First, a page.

In a remarkable, early 1980s book on the relationship between cinema and painting, the French critic-theorist (and later scenarist and director) Pascal Bonitzer evoked a modern aesthetic, comprised of "unusual angles, limbs suggestively truncated, inadequate reflections in clouded mirrors"; a cinema full of "empty shots" that "expel the human body beyond the frame to focus instead on dead, empty zones barren of décor".
He was primarily thinking of Robert Bresson, Michelangelo Antonioni, Marguerite Duras and other heroes of heroines of modernism. Although Bonitzer has always had a fine taste for popular cinema (he would end up, many years after this book called Deframings, making an Agatha Christie mystery), he was, in this still-militant era of the end of the 1970s, a little dubious about the thrillers, fantasies, comedies and other popular forms that, in their own merry way, made extensive use of "unusual angles" of all sorts.
The '70s were a time of highly-theorised, eagerly cultivated suspicion: yes, popular cinema could be rich and thrilling, bold and inventive — but even the good moments functioned as a lure, a trap, a bad seduction, an "abduction" of the spectator as Bonitzer (alongside many other critics) liked to say then. Pop deframings 'sucked you in' for the sole reason of re-setting the balanced order of things.
But today, it is well worth revisiting, with refreshed eyes, the freaky framings of often overlooked films.
Many cinephiles know (as they should) the brilliant, dazzling, avant-garde films of Austrian Peter Tscherkassky — especially the 'Cinemascope Trilogy' including Outer Space (1999) and Dream Work (2001). For years, Tscherkassky committed to memory, and worked over with a laser pen, every frame of a horror film titled The Entity, made by Sidney J. Furie in 1982, starring Barbara Hershey. Many of Tscherkassky's most astute commentators appear to have never seen The Entity — which does not stop them dismissing it as the mere, trashy, 'raw material' that the avant-garde artist required for his found-footage extravaganzas.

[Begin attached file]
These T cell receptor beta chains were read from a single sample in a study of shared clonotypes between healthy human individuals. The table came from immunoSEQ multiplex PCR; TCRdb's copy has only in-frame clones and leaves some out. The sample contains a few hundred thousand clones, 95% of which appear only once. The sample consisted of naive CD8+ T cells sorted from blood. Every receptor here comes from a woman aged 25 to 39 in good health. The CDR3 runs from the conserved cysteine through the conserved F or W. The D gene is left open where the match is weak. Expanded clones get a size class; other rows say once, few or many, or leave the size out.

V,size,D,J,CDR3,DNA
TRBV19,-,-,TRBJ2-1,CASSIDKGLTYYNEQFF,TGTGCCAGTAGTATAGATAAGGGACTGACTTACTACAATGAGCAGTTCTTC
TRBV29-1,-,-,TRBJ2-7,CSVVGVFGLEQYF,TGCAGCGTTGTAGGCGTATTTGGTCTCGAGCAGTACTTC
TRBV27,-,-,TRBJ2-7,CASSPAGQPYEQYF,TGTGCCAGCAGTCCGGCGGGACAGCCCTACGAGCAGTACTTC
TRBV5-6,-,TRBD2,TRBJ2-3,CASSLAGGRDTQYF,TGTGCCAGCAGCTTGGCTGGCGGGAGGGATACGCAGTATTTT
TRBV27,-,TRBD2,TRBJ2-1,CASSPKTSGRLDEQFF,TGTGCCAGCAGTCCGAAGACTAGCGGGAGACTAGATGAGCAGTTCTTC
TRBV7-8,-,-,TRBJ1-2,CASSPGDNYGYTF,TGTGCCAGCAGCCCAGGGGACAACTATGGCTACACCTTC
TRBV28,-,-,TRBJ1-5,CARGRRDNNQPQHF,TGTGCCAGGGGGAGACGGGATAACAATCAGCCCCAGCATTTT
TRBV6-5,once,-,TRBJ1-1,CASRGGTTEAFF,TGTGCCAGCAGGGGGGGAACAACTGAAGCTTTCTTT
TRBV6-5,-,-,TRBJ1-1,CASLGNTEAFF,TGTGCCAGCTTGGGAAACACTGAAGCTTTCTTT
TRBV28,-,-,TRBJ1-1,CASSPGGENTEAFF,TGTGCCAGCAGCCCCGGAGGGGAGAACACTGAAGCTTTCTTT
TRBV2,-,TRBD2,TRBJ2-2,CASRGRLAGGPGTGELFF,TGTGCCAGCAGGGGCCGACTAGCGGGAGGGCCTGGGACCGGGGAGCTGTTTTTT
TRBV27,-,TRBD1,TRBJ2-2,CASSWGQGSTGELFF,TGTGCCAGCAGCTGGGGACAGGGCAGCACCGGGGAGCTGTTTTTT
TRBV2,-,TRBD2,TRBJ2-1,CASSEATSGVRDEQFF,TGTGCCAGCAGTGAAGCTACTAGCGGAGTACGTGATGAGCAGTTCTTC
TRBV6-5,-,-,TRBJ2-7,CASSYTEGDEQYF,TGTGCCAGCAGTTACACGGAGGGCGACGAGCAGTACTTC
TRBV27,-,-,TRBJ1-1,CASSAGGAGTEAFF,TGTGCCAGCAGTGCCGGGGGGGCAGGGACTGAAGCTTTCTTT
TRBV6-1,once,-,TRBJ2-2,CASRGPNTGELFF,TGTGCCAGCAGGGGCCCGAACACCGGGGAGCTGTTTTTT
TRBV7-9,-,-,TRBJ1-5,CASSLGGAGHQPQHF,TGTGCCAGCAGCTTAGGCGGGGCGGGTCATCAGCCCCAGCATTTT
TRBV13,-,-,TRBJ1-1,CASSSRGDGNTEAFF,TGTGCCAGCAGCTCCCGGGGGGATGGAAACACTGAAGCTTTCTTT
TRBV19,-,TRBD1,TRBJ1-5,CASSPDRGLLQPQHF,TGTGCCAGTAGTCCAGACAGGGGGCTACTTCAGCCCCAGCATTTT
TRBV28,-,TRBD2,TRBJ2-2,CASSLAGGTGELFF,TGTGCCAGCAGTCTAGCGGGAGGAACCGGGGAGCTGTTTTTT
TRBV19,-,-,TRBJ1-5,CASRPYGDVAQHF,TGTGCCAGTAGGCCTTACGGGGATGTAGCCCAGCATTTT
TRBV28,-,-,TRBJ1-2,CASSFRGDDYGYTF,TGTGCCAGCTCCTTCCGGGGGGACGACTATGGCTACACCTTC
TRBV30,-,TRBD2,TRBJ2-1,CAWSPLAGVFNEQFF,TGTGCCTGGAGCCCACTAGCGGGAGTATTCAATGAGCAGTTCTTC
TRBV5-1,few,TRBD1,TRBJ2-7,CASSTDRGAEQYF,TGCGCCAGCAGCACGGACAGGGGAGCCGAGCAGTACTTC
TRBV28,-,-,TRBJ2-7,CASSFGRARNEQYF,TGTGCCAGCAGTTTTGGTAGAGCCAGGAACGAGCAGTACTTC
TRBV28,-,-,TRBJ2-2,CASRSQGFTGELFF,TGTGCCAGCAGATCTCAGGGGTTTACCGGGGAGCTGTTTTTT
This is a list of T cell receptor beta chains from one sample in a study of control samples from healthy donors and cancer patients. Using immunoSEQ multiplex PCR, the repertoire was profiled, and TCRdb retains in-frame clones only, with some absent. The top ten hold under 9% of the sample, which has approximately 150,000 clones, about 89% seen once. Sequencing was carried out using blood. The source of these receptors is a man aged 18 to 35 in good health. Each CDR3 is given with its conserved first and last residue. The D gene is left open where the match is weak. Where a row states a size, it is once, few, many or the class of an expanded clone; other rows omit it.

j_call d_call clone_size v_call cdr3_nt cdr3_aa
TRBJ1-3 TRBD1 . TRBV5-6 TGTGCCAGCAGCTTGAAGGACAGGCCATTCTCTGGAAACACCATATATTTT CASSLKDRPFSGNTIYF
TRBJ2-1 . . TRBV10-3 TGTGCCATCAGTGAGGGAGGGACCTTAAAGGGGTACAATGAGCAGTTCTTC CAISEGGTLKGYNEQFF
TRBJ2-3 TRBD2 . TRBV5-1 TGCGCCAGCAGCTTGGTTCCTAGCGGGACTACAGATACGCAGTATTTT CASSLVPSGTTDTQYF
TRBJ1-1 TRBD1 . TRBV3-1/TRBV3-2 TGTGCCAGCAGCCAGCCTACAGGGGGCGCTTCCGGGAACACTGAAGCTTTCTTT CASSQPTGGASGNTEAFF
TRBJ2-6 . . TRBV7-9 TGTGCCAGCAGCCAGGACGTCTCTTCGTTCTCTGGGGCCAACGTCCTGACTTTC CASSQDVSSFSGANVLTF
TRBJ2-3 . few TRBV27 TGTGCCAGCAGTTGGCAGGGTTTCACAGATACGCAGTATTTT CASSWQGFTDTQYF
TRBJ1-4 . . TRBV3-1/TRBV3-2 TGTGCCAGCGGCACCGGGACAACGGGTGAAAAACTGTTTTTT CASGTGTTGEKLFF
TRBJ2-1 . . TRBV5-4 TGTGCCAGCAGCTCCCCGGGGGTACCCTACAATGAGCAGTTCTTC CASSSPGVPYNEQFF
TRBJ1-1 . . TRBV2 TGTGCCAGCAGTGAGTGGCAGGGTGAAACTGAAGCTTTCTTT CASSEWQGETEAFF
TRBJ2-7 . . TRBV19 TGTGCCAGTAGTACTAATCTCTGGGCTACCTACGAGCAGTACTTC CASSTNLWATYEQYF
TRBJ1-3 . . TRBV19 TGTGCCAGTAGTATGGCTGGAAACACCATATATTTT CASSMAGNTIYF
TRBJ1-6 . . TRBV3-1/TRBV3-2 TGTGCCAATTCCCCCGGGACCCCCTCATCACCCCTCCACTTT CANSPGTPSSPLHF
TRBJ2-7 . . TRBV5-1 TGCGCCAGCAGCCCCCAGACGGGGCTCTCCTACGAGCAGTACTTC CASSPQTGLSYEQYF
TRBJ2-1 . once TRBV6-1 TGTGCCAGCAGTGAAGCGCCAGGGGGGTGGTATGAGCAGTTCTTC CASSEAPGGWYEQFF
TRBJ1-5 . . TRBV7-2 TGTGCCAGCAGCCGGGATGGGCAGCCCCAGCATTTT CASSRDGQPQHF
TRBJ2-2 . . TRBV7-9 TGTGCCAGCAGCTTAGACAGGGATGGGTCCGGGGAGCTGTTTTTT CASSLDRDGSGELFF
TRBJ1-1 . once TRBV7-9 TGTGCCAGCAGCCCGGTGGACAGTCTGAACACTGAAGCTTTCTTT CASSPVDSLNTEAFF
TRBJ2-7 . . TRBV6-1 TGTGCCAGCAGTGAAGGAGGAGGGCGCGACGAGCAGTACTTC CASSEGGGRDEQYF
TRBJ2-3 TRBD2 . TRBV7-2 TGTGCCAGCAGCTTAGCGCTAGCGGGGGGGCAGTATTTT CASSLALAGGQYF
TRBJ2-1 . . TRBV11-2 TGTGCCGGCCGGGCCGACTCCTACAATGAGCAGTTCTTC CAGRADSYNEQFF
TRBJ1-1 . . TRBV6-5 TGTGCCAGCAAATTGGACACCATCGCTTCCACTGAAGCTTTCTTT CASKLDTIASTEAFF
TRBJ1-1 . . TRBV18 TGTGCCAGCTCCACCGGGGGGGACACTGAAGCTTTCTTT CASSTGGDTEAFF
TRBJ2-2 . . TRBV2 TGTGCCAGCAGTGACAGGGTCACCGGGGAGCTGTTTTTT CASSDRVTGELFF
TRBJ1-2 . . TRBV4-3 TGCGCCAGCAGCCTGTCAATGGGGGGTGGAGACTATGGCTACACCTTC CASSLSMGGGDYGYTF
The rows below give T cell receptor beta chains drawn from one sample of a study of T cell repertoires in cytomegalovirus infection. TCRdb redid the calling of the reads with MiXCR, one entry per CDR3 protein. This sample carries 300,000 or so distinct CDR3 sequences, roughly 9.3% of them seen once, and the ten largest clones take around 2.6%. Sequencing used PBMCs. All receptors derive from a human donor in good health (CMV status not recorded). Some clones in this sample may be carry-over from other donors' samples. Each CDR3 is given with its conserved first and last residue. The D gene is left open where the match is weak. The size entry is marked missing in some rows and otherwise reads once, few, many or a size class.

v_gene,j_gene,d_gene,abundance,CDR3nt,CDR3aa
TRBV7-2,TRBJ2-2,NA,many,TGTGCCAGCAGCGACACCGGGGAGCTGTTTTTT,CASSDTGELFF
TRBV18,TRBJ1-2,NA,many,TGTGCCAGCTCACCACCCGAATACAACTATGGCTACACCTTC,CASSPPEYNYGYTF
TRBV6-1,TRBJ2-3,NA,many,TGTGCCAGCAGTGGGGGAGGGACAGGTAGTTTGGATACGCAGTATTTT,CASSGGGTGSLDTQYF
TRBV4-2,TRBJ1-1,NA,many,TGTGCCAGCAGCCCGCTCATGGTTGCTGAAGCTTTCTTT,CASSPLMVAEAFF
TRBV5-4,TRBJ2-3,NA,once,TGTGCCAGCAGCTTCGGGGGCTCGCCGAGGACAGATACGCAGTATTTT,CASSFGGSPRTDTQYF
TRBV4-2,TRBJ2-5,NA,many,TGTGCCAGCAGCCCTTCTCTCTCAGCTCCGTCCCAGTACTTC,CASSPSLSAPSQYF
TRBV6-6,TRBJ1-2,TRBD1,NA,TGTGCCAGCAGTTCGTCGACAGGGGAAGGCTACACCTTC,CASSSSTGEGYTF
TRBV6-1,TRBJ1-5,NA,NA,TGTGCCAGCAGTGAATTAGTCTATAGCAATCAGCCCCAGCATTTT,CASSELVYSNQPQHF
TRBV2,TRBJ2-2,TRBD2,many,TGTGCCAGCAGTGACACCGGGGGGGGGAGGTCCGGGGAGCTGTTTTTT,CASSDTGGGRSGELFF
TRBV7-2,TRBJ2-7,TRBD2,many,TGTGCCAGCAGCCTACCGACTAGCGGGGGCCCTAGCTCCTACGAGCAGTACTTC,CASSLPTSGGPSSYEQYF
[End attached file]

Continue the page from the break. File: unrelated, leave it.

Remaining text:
When I had the chance in person to ask Tscherkassky what he really thought of The Entity, he exclaimed: "I love it!" Me, too. Because — one from one end of the film to the other — Furie unleashes the freakiest, most unsettling and unsettled framings this side of Straub and Huillet. 'Off-kilter' is a weak description of the ceaseless spatial disorientation of both the screen and the spectator of The Entity — even when the camera is framing something as innocuous as a filling baththub.
In an even more perverse horror-thriller, Lamberto Bava's Ghost Son (2007), featuring Laura Harring from Mulholland Drive (2001), another bathtub triggers a freakier framing: its bottom is transparent so that we can study the heroine's foot plunging towards the lens!
But we didn't have to wait for the 1980s for the visual freakshow to start. Fritz Lang was already bending perspective and camera-position for grand and grotesque effect within the first two, breakneck minutes of Spione (1928), as a motorbike rider sped into the night with a state secret. And Jerry Lewis had a distinctive way of (to use David Lynch's memorable phrase) of 'working the frame' in the 1960s. In a frankly experimental flashback scene of The Ladies' Man (1962), he casually decapitated two minor, transgressing characters. Raymond Durgnat described it so well in his early 1970s study of screen comedy, The Crazy Mirror: "When Herbert's fiancée kisses The Other Man, both their faces are conspicuously cut off by the top of the screen. Thus the frame as such is part of the picture... This gag is completely meaningless but it feels right (the kiss is a fact too awesome to show — 'off screen', like a repressed memory?)."
Such freaky framings are, today, the repressed memory of pop cinema.